If you have booked a flight from Qantas recently, you might be expecting a bookingconfirmation in your email inbox. Be wary however, because there areopportunist cyber crooks that spam out fake Qantas booking receipts. Thismalicious spam has been actively sent bythe Cutwail botnet in the last few days.
When run, the malware drops a file in the infected system:
%AllUsersProfile%\<MalwareName>.exe (e.g.C:\Documents and Settings\All Users\dxssogpn.exe)
Italso creates an autorun registry to ensure execution after Windows startup:
HKEY_LOCAL_MACHINE\SOFTWARE\Microsoft\Windows\CurrentVersion\RunSunJavaUpdateSched = "C:\Documents and Settings\All Users\<MalwareName>.exe"Aregistry is also created to add the Trojan in the Windows firewall exceptionlist:
HKEY_LOCAL_MACHINE\SSYTEM\CurrentControlSet\Services\SharedAccess\Parameters\FirewallPolicy\StandardProfile\AuthorizedApplications\ListC:\Documents and Settings\All Users\<MalwareName> = "C:\Documents and Settings\All Users\<MalwareName>.exe:*:Enabled:<MalwareName>"
It then executes a legitimate Windows file MSIEXEC.EXE andinjects itself to that process.
The Trojan phones home to its command and control server andthen sends and receives encrypted data:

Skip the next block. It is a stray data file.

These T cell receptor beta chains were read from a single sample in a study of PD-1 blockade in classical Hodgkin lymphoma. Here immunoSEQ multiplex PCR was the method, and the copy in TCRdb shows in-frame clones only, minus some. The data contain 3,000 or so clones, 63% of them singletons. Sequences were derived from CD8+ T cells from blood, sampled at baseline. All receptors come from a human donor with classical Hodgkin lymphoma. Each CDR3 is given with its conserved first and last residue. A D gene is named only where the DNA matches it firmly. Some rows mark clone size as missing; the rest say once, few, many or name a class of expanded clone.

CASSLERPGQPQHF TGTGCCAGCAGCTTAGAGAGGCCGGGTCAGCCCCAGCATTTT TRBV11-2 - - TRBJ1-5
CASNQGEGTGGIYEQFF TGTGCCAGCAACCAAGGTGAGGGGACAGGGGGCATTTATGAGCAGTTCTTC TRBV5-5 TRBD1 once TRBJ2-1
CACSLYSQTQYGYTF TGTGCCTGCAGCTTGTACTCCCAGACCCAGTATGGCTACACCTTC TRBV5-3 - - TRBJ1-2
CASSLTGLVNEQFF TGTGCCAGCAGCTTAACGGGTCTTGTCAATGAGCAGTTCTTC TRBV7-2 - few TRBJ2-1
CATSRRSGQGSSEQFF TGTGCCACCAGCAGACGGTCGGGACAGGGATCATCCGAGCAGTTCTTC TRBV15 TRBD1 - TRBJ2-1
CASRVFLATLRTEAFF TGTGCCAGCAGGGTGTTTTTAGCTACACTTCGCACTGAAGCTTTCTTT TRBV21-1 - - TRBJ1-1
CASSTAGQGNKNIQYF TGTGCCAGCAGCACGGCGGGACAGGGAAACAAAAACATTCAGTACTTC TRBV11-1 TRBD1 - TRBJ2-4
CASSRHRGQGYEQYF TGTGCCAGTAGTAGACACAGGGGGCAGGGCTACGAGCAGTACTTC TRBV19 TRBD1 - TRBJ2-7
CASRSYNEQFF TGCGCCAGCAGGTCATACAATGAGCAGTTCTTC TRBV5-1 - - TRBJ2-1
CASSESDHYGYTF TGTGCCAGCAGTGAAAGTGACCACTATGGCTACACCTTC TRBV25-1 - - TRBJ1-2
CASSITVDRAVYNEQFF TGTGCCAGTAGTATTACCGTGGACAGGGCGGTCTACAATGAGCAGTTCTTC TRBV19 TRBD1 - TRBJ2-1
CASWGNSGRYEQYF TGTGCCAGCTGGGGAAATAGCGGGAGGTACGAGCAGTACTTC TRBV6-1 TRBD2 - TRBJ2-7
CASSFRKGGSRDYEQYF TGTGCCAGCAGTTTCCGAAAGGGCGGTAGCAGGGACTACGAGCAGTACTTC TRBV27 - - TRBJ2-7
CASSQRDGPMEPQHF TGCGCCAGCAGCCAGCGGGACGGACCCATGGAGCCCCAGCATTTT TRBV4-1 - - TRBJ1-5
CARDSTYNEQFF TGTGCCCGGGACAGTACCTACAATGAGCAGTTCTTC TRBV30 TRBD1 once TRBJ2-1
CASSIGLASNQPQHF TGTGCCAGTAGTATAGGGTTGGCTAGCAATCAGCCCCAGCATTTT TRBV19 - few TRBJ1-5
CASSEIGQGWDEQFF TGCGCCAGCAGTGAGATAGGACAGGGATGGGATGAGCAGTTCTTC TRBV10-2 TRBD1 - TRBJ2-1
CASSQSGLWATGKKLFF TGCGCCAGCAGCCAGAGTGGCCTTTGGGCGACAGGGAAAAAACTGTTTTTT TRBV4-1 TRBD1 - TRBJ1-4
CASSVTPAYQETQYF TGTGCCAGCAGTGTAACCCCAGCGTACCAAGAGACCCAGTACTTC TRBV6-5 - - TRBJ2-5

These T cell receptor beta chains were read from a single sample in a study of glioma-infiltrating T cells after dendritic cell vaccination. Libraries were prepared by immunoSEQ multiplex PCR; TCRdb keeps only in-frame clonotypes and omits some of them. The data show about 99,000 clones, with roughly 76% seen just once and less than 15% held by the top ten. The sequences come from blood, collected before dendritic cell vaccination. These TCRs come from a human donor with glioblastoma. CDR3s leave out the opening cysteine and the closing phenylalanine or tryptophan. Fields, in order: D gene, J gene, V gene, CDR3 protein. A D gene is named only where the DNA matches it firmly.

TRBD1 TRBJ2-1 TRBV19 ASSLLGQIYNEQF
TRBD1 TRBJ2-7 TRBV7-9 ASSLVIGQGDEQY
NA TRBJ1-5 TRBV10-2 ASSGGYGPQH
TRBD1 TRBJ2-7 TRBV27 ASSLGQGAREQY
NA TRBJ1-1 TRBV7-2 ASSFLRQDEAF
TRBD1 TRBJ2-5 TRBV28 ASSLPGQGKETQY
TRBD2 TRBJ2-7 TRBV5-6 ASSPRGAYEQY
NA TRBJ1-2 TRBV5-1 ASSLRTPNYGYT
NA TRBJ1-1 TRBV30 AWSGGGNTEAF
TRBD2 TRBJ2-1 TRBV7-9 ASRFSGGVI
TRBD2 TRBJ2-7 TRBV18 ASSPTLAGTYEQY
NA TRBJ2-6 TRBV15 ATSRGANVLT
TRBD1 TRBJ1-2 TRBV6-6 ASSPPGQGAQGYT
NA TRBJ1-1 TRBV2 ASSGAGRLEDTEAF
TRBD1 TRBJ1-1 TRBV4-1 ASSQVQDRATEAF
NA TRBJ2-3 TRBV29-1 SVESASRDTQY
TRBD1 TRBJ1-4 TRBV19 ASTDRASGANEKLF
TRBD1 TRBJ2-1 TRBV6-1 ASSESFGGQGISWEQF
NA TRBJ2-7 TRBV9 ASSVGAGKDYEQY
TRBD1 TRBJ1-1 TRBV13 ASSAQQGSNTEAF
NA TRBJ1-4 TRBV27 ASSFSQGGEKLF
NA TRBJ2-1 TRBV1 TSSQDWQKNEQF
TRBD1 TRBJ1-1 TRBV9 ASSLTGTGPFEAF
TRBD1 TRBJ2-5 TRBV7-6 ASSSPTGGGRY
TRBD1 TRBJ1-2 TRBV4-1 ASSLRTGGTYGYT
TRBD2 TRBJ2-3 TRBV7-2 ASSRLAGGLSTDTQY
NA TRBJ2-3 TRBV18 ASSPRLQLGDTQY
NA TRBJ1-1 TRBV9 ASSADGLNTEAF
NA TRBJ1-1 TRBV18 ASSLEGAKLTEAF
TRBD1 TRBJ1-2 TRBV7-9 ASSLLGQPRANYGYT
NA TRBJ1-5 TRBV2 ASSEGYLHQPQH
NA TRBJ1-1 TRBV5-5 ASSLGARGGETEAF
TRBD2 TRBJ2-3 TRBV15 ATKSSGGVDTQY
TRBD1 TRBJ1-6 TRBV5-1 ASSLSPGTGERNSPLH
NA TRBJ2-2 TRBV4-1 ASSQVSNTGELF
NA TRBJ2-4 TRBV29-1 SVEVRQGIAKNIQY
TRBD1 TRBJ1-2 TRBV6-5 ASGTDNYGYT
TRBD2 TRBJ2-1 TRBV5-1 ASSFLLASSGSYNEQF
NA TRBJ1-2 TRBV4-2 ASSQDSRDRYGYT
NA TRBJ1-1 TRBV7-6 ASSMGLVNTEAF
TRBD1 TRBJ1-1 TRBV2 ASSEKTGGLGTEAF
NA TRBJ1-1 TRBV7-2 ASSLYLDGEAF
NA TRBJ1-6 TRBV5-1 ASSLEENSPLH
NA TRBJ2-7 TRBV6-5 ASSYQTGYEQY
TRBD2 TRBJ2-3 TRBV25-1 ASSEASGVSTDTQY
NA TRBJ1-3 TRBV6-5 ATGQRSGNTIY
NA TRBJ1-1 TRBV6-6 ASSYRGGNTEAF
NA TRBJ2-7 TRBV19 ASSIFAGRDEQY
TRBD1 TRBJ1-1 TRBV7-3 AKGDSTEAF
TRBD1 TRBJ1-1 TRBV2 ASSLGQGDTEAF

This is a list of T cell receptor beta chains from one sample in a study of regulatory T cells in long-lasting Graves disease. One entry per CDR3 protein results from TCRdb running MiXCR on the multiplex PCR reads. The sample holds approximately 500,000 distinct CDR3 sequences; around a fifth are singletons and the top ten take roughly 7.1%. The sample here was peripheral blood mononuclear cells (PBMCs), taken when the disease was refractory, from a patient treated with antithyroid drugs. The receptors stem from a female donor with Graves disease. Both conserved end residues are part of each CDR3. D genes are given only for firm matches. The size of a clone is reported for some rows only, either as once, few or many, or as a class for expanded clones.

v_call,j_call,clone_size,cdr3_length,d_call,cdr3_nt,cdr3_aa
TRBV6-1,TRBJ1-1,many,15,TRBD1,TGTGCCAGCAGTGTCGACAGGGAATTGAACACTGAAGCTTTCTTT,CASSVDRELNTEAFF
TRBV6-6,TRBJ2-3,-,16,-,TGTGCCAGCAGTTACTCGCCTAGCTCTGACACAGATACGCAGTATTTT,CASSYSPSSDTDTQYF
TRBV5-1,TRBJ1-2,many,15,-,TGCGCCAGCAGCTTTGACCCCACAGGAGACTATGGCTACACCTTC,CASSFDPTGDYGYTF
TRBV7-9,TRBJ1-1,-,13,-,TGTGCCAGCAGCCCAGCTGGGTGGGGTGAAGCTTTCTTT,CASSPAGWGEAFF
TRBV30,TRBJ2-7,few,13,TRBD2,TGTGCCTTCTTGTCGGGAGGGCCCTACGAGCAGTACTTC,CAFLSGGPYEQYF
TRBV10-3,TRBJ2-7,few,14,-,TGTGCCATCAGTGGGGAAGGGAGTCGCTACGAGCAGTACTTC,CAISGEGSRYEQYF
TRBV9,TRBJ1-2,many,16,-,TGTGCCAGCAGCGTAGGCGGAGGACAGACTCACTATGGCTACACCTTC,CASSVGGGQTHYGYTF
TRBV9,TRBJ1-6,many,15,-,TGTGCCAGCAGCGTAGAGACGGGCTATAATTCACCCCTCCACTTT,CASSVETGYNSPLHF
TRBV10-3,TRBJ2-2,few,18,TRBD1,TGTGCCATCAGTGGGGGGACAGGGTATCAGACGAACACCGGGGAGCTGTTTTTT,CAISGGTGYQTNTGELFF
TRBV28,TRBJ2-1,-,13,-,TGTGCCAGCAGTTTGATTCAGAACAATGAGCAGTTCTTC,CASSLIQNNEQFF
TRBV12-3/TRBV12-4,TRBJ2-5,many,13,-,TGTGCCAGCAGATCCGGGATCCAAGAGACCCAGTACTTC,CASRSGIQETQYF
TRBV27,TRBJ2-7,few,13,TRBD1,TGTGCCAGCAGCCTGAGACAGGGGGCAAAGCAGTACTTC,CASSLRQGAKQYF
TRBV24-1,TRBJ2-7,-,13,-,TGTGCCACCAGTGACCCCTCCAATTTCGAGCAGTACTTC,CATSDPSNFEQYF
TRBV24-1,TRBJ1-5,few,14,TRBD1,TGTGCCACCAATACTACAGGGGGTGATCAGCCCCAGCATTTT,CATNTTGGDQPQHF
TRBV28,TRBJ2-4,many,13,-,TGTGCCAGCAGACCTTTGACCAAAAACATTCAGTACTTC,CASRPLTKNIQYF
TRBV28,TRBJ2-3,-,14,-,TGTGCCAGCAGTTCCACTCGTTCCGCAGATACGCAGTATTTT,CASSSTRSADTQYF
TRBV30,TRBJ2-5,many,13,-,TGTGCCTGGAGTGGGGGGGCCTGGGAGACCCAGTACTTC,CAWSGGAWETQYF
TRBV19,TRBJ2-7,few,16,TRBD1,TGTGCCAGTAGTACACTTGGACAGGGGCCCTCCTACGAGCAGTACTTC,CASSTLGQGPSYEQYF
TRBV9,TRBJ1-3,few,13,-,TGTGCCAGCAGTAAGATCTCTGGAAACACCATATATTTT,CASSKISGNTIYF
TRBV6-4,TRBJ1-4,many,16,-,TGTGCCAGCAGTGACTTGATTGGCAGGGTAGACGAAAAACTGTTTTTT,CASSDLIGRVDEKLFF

Afterwards, It downloads an additional malicious executablefile which in this case is a Zbot Trojan, a notorious Trojan that is capable ofstealing banking information.
The Andromeda bot behaves differently in a monitored anddebugged environment. It utilizesseveral anti-debugging and anti-VM (virtual machine) techniques. When itencounter that it's being debugged, it connects to TCP/IP address 0.0.0.0 andlistens to port 8000, after which, it runs a new instance of CMD.EXE.
It maylook like it opens a backdoor at port 8000 but this just a trickto confuse malware analysts.
Cybercriminals have been actively spamming out Andromedaloaders for the past year.The spam themes vary from flight, courier, tax, hotel, payroll, invoice, socialmedia and among others. Most of the time the spam campaigns are very legitimatelooking. It may be hard to spot whether it's a malicious email. But if you are cautious,you will easily tell a legitimate and a fake email. If you are technicalenough, you may want to check if the attachment is an executable file, howeverfor most people this may be too hard. Just be distrustful when you seeunsolicited email in your inbox especially if you do not expect it. You canverify the sender but if you can't, just delete it and you should be fine. Andalso, avoid clicking on links in the email.